The particulars of each component's design, as well as the functionality of planned drivers, is specified in that component's section.
It is the responsibility of the graphics driver to create a window on windowing OS's, if the user does not override this.
However, other drivers, in particular the sound drivers, may require a window in order to function. This allows the OS to know when to allow a sound driver access to shared resources and when to disallow it based on the state of this window. Because of this, one or more graphics drivers must be activated before any other drivers have been created.
However, it is possible to override the creation of a window handle. Also, it is possible for the user to create multiple graphics drivers for multiple windows. In these cases, the user can do one of two things.
The user can specify a particular graphics driver, that has a window (fullscreen drivers have a window), that should be considered the "main" window. If the user doesn't pick one, then the system will use the first graphics driver that was created by the user. If that driver is destroyed, then AllegroPro will only destroy the window itself when all other drivers that rely upon this window are destroyed.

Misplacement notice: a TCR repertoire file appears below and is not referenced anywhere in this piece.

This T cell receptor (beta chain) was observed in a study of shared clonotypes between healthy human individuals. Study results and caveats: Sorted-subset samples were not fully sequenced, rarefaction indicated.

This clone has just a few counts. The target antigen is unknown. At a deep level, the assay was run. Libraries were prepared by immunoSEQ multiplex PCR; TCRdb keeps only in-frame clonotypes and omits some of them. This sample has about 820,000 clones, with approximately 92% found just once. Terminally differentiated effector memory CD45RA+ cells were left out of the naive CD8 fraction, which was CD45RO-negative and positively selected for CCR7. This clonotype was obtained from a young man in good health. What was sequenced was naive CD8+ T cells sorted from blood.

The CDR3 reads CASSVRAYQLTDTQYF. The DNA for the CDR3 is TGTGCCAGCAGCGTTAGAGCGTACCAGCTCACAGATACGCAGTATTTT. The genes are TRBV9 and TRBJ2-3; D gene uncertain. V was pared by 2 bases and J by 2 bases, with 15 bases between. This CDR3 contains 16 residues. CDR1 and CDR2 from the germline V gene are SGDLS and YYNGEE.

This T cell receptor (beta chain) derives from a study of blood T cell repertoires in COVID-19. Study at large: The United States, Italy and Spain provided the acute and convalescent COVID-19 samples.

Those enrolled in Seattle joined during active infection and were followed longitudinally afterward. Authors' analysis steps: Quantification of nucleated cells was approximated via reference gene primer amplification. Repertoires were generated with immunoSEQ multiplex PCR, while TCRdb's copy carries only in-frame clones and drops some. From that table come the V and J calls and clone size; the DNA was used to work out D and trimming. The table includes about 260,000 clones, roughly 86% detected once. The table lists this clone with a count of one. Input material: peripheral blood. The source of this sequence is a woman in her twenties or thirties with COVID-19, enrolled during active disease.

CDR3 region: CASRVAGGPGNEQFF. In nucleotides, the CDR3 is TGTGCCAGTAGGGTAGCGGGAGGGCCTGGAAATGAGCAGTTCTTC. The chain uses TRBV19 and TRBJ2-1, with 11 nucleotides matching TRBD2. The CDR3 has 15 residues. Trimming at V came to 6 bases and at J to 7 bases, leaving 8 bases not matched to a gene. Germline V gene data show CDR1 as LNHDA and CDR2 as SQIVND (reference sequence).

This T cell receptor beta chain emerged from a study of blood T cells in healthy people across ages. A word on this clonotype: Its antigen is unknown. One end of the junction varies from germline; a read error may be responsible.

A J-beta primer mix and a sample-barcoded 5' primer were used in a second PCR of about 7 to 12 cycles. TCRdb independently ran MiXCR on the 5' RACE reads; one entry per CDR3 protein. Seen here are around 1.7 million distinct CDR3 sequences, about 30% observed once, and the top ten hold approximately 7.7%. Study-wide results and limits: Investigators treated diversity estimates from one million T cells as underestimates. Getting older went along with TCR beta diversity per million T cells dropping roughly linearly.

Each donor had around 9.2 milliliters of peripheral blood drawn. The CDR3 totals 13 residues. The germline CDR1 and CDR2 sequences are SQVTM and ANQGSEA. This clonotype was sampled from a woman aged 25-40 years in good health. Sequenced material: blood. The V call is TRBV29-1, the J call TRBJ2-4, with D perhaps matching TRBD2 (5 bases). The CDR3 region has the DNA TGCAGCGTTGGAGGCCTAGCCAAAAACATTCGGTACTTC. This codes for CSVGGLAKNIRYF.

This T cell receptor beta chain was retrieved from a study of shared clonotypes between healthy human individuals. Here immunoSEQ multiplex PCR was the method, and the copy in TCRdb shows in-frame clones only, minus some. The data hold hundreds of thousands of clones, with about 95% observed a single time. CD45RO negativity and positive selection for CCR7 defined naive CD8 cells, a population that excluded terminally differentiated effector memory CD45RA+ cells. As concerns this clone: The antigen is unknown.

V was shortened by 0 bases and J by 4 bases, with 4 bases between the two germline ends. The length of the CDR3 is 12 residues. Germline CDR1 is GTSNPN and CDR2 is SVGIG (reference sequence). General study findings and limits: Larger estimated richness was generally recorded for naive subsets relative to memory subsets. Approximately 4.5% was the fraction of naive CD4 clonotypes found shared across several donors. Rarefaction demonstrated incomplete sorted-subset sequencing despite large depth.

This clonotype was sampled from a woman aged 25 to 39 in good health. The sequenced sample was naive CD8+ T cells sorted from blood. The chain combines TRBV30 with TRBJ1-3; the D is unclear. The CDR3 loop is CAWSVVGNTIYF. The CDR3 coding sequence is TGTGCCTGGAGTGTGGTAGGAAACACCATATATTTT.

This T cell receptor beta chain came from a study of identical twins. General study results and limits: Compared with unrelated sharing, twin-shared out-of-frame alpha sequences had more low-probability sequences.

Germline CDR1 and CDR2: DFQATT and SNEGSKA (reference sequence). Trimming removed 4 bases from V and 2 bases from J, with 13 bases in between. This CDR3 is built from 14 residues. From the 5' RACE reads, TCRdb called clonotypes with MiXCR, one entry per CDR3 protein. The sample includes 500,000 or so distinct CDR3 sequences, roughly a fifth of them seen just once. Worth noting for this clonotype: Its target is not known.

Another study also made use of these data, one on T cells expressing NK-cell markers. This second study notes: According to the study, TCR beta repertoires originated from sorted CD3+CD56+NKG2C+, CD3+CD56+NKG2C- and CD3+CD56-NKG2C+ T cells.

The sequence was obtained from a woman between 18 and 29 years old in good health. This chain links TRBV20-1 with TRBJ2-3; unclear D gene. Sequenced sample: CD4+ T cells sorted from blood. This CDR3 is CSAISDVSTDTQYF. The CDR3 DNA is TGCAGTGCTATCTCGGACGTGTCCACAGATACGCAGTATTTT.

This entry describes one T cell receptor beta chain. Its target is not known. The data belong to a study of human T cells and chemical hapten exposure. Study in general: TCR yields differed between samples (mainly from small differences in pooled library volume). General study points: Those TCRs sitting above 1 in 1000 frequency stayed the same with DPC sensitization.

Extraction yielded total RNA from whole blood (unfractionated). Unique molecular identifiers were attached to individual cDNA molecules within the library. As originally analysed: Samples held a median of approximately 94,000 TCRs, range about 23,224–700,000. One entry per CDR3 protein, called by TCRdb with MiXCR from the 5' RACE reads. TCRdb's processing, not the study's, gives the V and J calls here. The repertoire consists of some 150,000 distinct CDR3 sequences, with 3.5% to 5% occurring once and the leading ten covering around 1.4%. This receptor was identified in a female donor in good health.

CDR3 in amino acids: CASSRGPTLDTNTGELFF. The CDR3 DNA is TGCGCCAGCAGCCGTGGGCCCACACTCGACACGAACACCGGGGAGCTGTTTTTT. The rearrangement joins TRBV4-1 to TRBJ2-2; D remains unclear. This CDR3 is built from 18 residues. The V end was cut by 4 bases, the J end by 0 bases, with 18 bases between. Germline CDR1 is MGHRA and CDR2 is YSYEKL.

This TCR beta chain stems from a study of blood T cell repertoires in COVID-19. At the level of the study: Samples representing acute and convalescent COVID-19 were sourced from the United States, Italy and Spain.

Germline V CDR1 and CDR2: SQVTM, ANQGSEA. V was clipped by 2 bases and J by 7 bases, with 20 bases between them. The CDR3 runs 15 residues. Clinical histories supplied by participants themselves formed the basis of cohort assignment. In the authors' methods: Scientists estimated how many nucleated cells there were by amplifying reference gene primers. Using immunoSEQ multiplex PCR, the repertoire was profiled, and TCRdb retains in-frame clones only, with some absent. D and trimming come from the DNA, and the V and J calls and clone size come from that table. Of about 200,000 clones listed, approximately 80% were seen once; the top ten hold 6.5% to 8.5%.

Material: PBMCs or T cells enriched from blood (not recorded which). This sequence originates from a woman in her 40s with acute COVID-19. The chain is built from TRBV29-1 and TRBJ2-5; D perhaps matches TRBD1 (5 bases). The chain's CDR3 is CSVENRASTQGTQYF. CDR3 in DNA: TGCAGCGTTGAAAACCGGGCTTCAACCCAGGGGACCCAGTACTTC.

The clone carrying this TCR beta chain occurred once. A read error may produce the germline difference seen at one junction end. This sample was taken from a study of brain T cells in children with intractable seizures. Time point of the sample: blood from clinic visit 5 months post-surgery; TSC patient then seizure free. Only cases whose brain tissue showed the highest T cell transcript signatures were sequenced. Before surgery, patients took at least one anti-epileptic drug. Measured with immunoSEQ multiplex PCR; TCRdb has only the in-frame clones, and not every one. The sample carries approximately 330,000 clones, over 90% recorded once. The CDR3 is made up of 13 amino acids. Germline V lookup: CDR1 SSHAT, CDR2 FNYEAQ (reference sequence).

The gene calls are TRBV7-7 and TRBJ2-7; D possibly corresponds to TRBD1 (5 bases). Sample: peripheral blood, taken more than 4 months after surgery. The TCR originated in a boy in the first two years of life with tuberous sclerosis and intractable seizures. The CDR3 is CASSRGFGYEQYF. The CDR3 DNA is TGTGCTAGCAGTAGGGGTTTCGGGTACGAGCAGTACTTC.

The other way is for the user to specify, through an OS-specific interface, a particular window to use as the primary window for non-graphics drivers.
In any case, whether it is through a graphics driver or a user-defined window, the window will be referred to as the main window. In general, the main window should be created and set early in the lifetime of the program, and not changed.
One of the primary purposes of having the driver model at all is to allow the user to install plugin drivers that register themselves with Allegro. By doing so, one can easily add a driver to existing code, and even have existing code use it.
In theory, the idea is that AllegroPro could scan a specific directory for drivers, as well as having an API for scanning user-specified directories.
Note that this does not necessitate that AllegroPro not ship with drivers, or that drivers that come with AllegroPro have to be separate .dll/.so files. Standard drivers can be integrated directly into the base system.